Merck Faces First Trial of Claim That Fosamax Attacks Jawbone By Thom Weidlich and Margaret Cronin Fisk Bloomberg News

Aug. 10 (Bloomberg) -- Merck & Co., the drugmaker facing 900 lawsuits over claims that its osteoporosis drug Fosamax causes the death of jawbone tissue, goes to trial tomorrow in a case that may affect all the others. The trial in New York of the first case of the group, filed by Shirley Boles, 71, will be one of three so-called bellwether cases that may point the way to out-of-court settlements.

Merck faced about 900 Fosamax cases as of June 30, including suits with multiple patients, the company said in an Aug. 3 regulatory filing. Whitehouse Station, New Jersey-based Merck, which is buying rival Schering-Plough Corp., had a reserve of about $42 million for the litigation, including lawyers’ fees, it said. It hasn’t set aside any money to pay damages, it said.

There are as many as 1,200 plaintiffs in state and federal cases, Merck says. Timothy O’Brien, a lawyer representing about 400 plaintiffs, said the number is closer to 2,000.

Sales of Fosamax last year, when the drug first faced U.S. generic competition, fell by half to $1.55 billion from $3.05 billion in 2007. Sales fell 44 percent to $261.3 million in this year’s first quarter, Merck reported in April.

1. Terejimenez Says: About one year and a half ago, I took Fosamax for 3 months during which I was severely sick and it was me who discovered that Fosamax was causing my pain in the joints, bones, face. I was in physical therapy , visited several doctors from several disciplines and no one could give me a diagnose . I am self employed and was unable to work for several weeks because I was seriously sick. After I decided to stop taking Fosamax I began to recover without any medicines and a week later I was the same I had been before, no pains, no sickness, no fever, no fatigue.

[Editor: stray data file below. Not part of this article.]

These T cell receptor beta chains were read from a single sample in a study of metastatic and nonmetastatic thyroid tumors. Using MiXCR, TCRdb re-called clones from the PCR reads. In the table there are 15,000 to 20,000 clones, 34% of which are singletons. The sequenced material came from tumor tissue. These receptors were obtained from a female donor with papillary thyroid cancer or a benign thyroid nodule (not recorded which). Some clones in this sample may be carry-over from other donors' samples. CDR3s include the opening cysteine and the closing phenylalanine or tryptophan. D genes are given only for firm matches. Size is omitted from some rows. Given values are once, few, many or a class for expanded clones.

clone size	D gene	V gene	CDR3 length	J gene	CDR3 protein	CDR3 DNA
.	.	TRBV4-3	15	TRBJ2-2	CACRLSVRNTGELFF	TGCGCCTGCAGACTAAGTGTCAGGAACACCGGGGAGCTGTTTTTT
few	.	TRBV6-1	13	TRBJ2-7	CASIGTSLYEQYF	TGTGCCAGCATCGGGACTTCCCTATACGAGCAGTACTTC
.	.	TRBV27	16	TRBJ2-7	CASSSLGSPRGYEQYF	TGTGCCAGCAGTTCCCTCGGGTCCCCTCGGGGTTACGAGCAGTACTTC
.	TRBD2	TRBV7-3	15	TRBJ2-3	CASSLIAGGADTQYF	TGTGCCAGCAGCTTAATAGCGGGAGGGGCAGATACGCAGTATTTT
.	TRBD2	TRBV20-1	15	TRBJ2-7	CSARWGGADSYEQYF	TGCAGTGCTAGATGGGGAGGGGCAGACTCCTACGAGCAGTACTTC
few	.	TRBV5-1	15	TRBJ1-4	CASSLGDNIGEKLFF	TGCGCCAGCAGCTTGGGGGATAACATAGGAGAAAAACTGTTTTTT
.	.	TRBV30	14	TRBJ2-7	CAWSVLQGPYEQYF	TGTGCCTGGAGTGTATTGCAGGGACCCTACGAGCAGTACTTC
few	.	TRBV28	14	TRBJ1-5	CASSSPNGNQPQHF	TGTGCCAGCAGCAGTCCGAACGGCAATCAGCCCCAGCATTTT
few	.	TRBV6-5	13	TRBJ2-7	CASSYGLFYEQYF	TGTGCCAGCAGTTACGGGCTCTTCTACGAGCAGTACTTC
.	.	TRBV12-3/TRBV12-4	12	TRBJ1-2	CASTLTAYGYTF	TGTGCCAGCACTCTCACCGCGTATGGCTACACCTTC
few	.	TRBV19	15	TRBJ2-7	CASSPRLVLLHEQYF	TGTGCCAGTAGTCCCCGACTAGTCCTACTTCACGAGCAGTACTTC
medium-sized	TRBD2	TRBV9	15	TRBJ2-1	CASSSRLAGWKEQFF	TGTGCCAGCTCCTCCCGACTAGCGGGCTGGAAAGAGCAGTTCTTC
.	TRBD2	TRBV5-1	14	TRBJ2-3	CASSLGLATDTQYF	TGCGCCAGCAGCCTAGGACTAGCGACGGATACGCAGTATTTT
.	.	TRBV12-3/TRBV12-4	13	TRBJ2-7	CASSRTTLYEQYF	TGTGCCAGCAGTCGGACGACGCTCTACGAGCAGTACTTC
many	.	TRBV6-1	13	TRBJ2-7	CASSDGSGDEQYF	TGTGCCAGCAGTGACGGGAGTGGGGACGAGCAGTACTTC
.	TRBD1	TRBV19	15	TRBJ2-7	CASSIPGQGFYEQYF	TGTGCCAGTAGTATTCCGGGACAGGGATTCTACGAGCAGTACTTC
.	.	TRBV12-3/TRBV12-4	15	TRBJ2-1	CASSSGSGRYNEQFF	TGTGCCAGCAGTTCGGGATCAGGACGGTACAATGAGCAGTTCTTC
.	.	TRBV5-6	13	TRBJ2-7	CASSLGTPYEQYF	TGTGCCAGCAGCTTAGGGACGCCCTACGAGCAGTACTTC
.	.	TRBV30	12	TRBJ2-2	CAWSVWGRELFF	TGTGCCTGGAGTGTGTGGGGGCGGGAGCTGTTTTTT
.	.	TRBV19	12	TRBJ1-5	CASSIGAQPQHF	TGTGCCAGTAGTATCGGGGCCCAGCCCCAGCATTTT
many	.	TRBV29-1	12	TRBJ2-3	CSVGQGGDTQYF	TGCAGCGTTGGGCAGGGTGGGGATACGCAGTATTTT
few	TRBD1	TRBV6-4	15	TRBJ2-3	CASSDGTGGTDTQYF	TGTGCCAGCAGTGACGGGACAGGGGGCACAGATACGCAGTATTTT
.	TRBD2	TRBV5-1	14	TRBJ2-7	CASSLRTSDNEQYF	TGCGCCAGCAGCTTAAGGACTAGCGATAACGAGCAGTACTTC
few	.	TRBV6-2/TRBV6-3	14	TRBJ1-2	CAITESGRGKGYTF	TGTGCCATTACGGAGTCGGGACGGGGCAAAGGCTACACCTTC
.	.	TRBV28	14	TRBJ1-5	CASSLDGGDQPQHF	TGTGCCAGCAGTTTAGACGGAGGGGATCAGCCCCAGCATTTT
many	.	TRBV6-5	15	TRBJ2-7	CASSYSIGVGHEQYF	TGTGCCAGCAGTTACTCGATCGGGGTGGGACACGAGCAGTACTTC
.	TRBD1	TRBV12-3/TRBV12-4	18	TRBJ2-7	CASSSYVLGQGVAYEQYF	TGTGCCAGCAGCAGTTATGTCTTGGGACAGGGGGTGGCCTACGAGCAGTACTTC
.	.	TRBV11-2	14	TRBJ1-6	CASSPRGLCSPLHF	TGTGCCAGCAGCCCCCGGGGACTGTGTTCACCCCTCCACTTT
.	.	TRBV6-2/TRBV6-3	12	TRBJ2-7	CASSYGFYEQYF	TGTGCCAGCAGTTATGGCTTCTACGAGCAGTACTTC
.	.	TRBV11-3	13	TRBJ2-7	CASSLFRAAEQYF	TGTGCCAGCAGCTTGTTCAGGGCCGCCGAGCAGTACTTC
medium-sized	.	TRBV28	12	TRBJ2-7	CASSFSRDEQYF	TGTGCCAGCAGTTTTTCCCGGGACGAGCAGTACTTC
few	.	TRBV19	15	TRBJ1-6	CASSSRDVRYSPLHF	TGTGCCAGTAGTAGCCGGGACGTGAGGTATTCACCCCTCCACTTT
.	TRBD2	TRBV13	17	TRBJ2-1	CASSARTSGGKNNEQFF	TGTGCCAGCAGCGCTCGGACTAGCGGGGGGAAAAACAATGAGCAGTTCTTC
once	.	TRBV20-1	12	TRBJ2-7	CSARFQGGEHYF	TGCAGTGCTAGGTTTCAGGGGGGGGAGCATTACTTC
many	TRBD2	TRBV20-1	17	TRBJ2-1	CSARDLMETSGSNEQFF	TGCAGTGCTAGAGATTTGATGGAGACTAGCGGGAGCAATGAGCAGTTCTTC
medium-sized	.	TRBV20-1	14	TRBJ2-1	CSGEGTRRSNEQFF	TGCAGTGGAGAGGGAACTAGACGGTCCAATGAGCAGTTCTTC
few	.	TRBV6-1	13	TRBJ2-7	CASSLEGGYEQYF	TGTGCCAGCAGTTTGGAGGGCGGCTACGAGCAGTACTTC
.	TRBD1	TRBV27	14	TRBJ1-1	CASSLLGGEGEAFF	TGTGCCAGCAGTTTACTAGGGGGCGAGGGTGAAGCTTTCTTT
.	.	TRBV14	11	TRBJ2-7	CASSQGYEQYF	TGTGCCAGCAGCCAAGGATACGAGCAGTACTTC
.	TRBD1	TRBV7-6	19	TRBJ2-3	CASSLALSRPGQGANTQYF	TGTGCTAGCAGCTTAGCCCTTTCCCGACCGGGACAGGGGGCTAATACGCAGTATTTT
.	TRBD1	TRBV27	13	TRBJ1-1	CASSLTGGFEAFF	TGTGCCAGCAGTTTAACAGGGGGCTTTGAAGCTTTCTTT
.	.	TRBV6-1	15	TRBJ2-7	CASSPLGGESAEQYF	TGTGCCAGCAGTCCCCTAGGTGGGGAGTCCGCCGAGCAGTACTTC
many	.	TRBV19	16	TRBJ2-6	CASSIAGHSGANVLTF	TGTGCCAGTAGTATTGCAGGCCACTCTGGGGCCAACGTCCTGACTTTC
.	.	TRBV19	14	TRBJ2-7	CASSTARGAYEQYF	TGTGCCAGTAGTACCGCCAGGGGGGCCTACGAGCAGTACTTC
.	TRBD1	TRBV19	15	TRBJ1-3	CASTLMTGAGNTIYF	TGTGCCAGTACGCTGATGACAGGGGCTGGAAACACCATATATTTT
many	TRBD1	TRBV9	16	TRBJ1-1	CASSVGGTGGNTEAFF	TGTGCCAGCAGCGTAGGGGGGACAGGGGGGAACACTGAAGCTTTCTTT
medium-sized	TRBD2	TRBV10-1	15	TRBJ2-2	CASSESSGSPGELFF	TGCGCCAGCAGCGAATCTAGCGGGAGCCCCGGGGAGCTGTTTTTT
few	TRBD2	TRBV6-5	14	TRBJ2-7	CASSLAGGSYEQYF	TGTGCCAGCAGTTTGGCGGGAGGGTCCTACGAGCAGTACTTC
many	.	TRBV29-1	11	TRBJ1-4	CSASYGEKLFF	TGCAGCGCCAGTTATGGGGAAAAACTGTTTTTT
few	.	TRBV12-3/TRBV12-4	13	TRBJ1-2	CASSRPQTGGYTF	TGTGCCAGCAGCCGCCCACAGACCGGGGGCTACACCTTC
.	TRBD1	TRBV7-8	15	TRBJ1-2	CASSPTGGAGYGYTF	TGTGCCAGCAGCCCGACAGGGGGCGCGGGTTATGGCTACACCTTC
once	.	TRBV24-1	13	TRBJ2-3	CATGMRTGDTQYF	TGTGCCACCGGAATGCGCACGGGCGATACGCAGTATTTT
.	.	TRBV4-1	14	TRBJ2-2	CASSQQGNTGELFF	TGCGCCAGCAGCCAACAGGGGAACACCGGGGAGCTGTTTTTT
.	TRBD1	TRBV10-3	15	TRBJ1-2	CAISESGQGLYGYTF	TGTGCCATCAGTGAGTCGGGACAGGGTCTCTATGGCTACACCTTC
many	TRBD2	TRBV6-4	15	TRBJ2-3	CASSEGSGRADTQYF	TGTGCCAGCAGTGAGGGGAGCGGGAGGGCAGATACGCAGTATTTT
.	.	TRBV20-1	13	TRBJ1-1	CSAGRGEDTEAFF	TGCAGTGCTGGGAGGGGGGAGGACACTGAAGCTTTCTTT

2. Diana Says: I took fosomax for three years and stopped when i finally realized that the pain in my muscels began after i started taking fosomax. Before fosomax I had no pain , I exercised at the gym almost every day and I felt great. I was 65 and the doctor put me on fosomax, after a few months I began to have a lot of pain, could hardly get out of bed because of pain, standing or sitting it did not make any difference. When I quit I could hardly walk any more because of the pain in my seat, lower back and legs. I am 71 and my muscels still react with pain if I exercise. I am very angry when I think about having taking fosomax when I felt so great and painless and now i still have times of pain mostly walking. I don’t walk like I should or exercise be cause it iritates my back, hips and leg muscles.

Fosamax Lawsuits Continue to Pile Up Against Merck  August 21st, 2008 by Austin Kirk

According to a report published last week by Lloyds Corporate Litigation Reporter, Merck & Co., Inc. faced approximately 655 Fosamax lawsuits involving over 1,000 plaintiff groups as of June 30, 2008. The lawsuits were filed on behalf of users who have suffered a disfiguring jaw condition, known as osteonecrosis of the jaw, and other side effects related to the oosteoporosis drug. 
consumer complaints about Fosamax

FDA Warning Letter on Fosamax

Jeffrey Dach MD
4700 Sheridan Suite T
Hollywood Fl 33021

Disclaimer click here:  

The reader is advised to discuss the comments on these pages with his/her personal physicians and to only act upon the advice of his/her personal physician. Also note that concerning an answer which appears as an electronically posted question, I am NOT creating a physician -- patient relationship. Although identities will remain confidential as much as possible, as I can not control the media, I can not take responsibility for any breaches of confidentiality that may occur.